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I am reviewing a job offer that includes this Works for Hire clause:

Works for Hire
During the term of your employment, you may create an idea, process, trademark, invention, technology, program, original works of authorship, patent, and/or copyright, including improvements, rights, and claims thereto, alone or in connection with others (“Works”). All such Works are within the scope of employment and, by signing below, you acknowledge you hereby assign and transfer all right, title, and interest therein to CompanyName

My initial thought was that by using "term of your employment" and "all such works are within the scope of employment" that this clause would cover any pet-projects I undertake on my free time while employed by this company. Friendlier language would limit to IP crafted as a function of/related to my employment or on company time/equipment.

I found this similar question but for the UK: Is this Intellectual Property clause over-reaching?

Am I correct that as-written this clause would apply to things I create outside the scope of this job? Is a clause like this generally enforceable in the US (or Colorado more specifically)?

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By saying "During the term of your employment" this language does indeed purport to transfer to the employer all IP created by the employee from the start date to the end date of employment, including work created outside of work hours and off the work premises. It purports to cover all forms of IP, including patents, copyrights, trademarks and trade secrets. This is an excessively broad provision.

If the term had been "within the scope of employment" or "in the course of employment" the claim would have been limited to work related IP, but that is not what the quoted provision says.

In some jurisdictions such a broad provision would not be enforceable. In particular California, Illinois, and Washington State prohibit by law an agreement to transfer inventions made on an employee's own time and not as a part of the job. See "Should You Sign an Inventions Assignment Agreement?" from Nolo press.and "Five Tips for Transfer of IP Rights From Employees to Employers" In the jurisdictions such agreements may be limited by case law. One should consult a lawyer knowledgeable in both IP and employment law in a particular jurisdiction to see what limits apply in a specific jurisdiction.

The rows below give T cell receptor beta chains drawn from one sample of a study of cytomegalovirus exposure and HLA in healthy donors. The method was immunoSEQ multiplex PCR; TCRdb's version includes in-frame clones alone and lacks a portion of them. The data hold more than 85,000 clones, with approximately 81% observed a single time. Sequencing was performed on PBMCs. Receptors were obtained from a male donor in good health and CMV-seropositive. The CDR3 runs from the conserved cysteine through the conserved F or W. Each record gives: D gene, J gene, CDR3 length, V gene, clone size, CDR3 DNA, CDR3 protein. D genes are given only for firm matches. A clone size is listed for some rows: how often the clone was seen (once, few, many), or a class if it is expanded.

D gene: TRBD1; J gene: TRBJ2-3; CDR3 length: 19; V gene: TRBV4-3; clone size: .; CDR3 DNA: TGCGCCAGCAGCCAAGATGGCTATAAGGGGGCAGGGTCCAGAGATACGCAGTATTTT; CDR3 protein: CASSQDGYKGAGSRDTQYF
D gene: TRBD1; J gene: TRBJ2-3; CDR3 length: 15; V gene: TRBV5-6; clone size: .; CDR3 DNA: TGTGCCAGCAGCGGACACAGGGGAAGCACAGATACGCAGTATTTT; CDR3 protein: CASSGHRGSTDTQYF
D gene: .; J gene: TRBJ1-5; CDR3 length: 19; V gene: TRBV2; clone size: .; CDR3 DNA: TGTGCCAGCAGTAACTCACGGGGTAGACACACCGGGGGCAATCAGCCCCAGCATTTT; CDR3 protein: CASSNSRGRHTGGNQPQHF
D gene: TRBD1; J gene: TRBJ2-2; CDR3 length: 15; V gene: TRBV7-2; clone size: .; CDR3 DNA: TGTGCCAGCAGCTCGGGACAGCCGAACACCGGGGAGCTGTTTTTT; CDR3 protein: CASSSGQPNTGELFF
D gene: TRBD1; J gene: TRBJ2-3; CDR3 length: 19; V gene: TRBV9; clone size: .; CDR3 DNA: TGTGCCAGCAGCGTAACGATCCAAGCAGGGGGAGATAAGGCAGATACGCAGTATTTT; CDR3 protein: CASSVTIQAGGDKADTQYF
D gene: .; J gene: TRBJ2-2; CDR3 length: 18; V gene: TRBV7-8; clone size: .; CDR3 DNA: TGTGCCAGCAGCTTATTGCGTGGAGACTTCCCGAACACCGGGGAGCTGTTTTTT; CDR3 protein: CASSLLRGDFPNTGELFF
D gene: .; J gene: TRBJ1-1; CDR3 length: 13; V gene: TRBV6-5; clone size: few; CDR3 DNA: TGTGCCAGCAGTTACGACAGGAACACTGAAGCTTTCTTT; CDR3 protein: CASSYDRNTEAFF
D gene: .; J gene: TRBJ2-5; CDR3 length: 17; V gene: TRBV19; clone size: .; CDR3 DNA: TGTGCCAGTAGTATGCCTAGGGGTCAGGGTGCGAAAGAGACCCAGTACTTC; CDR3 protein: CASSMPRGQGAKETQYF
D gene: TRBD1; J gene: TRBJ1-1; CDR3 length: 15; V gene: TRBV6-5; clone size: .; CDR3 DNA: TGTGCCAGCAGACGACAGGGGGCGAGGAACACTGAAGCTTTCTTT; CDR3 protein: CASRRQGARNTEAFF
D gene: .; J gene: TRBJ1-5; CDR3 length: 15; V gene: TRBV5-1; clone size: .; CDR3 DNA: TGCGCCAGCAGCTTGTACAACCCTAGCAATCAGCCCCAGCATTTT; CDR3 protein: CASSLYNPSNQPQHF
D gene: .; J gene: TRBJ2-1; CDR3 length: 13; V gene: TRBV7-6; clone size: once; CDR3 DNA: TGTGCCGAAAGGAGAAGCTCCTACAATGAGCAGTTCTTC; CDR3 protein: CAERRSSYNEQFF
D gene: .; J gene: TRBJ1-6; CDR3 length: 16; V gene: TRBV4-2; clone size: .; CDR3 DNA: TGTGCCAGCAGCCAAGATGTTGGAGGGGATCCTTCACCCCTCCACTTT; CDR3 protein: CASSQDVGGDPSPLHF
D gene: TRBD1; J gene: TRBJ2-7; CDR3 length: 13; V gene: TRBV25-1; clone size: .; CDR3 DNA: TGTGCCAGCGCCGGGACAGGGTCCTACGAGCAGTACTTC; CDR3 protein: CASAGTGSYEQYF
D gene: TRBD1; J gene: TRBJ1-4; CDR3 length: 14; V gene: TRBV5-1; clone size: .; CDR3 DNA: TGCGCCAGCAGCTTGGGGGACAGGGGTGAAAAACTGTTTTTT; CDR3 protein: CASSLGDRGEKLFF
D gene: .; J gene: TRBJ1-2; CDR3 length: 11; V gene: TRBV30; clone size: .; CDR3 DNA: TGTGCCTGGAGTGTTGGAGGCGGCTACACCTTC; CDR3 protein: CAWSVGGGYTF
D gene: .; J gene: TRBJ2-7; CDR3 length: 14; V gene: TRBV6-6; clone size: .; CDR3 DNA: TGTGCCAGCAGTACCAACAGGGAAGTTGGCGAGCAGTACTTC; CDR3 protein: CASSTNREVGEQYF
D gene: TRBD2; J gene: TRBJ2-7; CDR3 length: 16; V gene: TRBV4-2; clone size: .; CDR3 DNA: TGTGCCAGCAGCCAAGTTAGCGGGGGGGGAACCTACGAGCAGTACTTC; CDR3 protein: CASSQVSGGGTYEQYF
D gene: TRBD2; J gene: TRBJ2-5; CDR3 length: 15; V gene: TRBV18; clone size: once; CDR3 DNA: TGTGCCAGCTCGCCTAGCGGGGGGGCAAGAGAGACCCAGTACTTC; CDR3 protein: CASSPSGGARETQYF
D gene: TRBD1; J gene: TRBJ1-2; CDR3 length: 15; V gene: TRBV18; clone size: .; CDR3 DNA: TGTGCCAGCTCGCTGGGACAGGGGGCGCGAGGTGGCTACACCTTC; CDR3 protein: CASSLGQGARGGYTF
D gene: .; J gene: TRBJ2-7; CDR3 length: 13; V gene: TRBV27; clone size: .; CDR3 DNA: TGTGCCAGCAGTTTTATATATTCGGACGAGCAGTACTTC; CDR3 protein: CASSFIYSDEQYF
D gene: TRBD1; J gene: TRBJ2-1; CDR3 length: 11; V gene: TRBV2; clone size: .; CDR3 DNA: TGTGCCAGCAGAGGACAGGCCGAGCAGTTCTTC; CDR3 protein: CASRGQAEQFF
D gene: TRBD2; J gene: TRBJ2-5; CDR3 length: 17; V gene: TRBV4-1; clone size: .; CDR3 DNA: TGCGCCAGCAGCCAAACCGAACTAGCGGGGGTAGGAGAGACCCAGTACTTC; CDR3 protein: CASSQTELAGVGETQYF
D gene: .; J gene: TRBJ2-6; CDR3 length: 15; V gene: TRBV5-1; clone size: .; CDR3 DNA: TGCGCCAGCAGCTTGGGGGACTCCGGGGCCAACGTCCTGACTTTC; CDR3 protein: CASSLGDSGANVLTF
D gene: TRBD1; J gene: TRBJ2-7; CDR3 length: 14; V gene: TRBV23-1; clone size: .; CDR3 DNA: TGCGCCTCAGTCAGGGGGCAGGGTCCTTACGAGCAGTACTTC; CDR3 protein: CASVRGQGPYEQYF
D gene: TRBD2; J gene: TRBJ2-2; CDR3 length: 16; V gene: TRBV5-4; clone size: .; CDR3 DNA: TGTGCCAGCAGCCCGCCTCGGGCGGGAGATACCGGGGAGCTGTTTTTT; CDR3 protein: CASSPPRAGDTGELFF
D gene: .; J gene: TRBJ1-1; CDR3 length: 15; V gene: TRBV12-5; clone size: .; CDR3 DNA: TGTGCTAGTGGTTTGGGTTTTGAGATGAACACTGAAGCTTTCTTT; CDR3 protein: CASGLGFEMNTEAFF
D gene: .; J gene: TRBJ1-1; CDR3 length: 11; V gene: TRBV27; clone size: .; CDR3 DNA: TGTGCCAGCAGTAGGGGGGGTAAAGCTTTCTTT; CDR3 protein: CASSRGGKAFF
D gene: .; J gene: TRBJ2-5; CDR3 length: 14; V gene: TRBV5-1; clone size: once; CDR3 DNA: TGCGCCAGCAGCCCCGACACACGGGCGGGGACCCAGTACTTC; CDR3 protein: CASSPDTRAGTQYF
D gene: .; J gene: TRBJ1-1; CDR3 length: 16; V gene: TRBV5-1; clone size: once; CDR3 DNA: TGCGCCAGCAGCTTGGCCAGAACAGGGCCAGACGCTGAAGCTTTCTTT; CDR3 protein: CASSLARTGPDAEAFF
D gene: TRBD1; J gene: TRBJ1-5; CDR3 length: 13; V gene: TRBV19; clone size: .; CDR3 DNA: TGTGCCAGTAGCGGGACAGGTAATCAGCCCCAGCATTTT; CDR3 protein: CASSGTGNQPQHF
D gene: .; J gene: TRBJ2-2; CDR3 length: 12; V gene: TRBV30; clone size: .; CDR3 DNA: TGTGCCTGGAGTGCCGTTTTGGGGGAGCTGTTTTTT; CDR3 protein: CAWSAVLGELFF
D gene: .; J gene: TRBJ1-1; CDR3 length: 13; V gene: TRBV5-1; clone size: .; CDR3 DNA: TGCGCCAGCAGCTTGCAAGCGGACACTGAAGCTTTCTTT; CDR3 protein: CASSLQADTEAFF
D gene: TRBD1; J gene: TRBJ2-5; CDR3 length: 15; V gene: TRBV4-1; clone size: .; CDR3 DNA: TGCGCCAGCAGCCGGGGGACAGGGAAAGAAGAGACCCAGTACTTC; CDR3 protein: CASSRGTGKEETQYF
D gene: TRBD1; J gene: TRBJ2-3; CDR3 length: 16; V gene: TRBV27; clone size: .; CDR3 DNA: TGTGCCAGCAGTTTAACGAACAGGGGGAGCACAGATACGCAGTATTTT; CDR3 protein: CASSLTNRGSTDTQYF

A page "Key Contract Issues for Creating or Revising Your Confidentiality, Ownership, and Employment Agreement" from a law office advises:

Developing IP is IP that is developed after the date of the agreement or after an event identified in the agreement. Developing IP may be developed ( independently, meaning, the IP is developed by one party, alone, without the help or knowhow of the other party. It is customary for independently developed, post-agreement IP to be solely owned by the conceiving party. In some circumstances, due to a business strategy or goal, the parties may agree to a different ownership scheme; however, in practice, such circumstances are not frequent.

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It would not be valid in California. see California Labor Code § 2870(a). This will be state-specific and complicated.

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  • Thanks, in this case it's Colorado. – Hart CO May 27 at 20:38
  • That law refers to "inventions": is there a reason to conclude that it also applies to copyright? – user6726 May 28 at 1:36
  • No, just inventions. The text you quote mentions inventions and patents as well as copyrights. – George White May 28 at 1:52

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